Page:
Two years ago I wrote here about a couple of high profile complaint cases which both centred on death benefits; or, more specifically, around each scheme administrator’s choice of beneficiaries.
In both cases, the complainants were unhappy with the fact that the administrator had chosen to pay in line with the deceased’s expression of wishes and not to exercise its discretion, despite the fact that there was evidence that circumstances had changed and the deceased’s actual intentions were unclear.
The complainants each felt that the administrator had followed the expression of wishes without question and failed to take important information into account.
I wrote at the time that the problem with discretion is that there could be risks either way; in any case, where there is a dispute between beneficiaries there is the potential for at least one party to be left unhappy regardless of the outcome. There are certainly examples coming from the opposite point of view.
For example, let’s take the case of Mr D, who had made an expression of wishes in favour of his wife Mrs D. The couple separated in 2007 but did not divorce. In 2015 Mr D made a will which made provision for both Mrs D and his new partner, Miss Y. He did not update his expression of wishes.
After Mr D’s death in 2017, his solicitors argued that Miss Y should inherit his pension benefits; they believed this was Mr D’s intention. The administrator agreed and exercised its discretion to go against the expression of wishes and pay benefits to Miss Y instead.
A file note confirmed that the administrator had decided to pay to Miss Y as she fitted HM Revenue & Customs’s definition of a dependant and that the will indicated that Mr D intended her to benefit from the pension.
The note also confirmed that the administrator was going to disregard the expression of wishes on file as it was for Mr D’s former spouse. Mrs D complained about the decision.
It is worth a reminder at this point of when the Ombudsman can interfere with an administrator exercising its discretion in such cases.
The Ombudsman recognises the potential for parties to be left unhappy with an administrator’s decision without it meaning that the administrator has done anything wrong. Therefore it will only intervene if it believes the administrator has done one or more of the following:
- Failed to take relevant factors into account, or has taken irrelevant factors into account
- Asked itself the wrong questions in order to arrive at its decision
- Misdirected itself on a point of law
- Arrived at a ‘perverse’ decision – in other words, one which no reasonable decision-maker in possession of all relevant information could reach.
In Mrs D’s case, the Ombudsman found that the administrator didn’t have adequate information about the situation: it hadn’t allowed Mrs D to address claims about the situation made by Mr D’s solicitors, and did not seem to have investigated contradictory information: for example, Mrs D had claimed that she and Mr D were both still ‘committed to their mutual financial security’, whereas Mr D’s solicitors said the couple had made a ‘full and clear division of their property’.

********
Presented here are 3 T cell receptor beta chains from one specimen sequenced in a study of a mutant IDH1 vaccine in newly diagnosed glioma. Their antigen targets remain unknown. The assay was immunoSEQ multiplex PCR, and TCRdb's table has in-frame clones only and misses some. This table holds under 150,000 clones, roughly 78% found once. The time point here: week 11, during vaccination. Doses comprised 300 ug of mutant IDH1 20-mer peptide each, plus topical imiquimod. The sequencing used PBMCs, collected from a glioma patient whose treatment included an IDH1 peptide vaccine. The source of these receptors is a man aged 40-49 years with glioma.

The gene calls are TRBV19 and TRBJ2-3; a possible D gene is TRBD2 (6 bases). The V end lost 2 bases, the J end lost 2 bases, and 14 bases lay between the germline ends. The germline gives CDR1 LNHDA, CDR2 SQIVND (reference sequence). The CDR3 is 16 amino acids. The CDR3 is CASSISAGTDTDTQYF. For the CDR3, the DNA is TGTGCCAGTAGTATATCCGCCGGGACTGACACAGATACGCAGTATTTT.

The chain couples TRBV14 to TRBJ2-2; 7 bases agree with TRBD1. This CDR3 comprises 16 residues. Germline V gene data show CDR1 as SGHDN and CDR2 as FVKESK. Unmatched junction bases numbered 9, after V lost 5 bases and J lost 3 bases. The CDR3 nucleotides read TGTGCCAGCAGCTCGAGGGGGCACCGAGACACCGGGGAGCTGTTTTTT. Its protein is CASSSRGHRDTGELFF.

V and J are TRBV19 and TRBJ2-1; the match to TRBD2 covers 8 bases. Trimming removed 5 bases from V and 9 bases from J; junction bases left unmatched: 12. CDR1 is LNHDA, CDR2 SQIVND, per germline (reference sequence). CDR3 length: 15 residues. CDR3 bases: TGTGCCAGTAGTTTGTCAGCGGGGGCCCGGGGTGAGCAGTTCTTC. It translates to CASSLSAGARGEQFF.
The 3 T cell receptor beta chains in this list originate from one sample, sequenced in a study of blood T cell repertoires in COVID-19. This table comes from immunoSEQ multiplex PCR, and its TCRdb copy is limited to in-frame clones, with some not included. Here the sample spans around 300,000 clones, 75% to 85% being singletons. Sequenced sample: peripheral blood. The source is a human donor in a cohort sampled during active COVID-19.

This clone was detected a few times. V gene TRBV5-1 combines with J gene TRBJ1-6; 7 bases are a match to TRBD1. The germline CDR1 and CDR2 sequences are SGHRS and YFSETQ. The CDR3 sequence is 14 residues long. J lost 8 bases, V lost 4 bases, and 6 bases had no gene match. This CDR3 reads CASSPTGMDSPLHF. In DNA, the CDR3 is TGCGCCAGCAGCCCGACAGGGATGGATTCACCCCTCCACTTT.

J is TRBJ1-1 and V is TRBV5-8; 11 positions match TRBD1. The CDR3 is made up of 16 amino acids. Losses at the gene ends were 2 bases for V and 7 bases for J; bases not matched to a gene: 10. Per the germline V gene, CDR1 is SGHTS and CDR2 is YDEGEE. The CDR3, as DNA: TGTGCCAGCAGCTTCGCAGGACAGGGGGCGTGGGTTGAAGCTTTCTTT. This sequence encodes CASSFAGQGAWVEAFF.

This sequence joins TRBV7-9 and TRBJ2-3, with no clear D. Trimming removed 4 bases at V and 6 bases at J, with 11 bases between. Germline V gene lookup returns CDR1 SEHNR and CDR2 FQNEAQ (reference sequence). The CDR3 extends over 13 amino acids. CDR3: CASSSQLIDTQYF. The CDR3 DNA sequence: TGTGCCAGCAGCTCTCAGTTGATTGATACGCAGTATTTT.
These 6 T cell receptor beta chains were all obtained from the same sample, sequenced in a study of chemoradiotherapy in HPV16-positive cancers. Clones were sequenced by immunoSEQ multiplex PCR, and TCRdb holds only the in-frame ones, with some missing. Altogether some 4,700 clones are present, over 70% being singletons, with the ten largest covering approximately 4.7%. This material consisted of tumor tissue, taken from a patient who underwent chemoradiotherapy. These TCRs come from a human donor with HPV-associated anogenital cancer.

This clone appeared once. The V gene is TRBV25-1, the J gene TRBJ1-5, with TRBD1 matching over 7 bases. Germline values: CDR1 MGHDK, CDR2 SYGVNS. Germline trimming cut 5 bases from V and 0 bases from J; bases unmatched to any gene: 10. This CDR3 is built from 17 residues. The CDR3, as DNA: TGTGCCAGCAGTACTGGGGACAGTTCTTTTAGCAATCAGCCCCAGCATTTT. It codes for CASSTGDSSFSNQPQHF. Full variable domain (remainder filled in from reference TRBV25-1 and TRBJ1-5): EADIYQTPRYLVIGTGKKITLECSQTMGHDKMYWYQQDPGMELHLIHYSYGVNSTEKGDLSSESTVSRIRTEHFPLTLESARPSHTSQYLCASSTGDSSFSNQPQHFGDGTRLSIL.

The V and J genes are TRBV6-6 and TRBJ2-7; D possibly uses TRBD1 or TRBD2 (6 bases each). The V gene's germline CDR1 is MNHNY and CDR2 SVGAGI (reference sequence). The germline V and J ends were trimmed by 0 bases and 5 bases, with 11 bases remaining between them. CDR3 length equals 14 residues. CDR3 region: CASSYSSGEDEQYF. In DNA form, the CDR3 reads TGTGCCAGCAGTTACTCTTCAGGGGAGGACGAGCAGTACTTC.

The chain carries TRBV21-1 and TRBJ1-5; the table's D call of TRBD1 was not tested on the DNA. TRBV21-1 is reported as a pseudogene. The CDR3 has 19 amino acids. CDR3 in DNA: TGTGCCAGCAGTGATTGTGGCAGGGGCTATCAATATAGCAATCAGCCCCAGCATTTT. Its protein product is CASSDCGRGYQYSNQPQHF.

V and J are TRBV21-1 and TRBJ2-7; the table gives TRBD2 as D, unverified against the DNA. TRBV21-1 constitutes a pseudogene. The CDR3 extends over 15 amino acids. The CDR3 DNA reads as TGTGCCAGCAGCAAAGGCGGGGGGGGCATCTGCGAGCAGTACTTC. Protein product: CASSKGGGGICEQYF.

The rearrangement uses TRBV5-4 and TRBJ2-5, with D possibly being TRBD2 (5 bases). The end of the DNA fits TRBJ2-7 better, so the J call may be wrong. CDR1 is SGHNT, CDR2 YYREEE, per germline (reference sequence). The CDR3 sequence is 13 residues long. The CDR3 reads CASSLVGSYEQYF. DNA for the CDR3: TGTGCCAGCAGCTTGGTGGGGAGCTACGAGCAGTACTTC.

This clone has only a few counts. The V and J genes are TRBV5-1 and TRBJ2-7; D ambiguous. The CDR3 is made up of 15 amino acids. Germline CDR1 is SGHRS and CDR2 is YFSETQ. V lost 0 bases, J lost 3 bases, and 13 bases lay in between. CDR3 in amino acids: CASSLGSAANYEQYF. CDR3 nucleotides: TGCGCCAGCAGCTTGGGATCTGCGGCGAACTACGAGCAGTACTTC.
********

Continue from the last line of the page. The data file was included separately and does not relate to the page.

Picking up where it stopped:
The Ombudsman also found no evidence that the administrator had confirmed Miss Y’s claims of financial dependence on Mr D, or established that Mrs D was not also still a dependant herself – particularly as the administrator had on several occasions inaccurately referred to her as a ‘former’ or ‘ex’ spouse when they were in fact still married.
The Ombudsman directed the administrator to reconsider its decision, giving reasons for that decision and highlighting the evidence upon which it was based.
If you’ve ever wondered why a scheme administrator seems to be completing an in-depth investigation before paying death benefits, even in relatively straightforward cases, this is a clear example.
In schemes where the benefits are paid at the administrator’s discretion, this discretion is not only relevant in cases where there is a dispute between beneficiaries or where circumstances have clearly changed since the expression of wishes is made.
While expressions of wishes are most often followed, the benefits are being paid at the administrator’s discretion in every case, which means that the administrator has a responsibility to be aware of the deceased’s circumstances and consider all relevant information before making a final decision.
In cases where a party is left unhappy, the process can become longer and more painful for everyone involved if the administrator cannot fully explain its decision.
As ever, the best preventative measure against situations like these is for clients to make an expression of wishes and keep it as up to date as possible as their circumstances change.
Keeping records of why particular decisions have been made and making beneficiaries aware of such decisions can also help, especially where there is the potential for one or more parties to be uncomfortable with the decision.
Jessica List is pension technical manager at Curtis Banks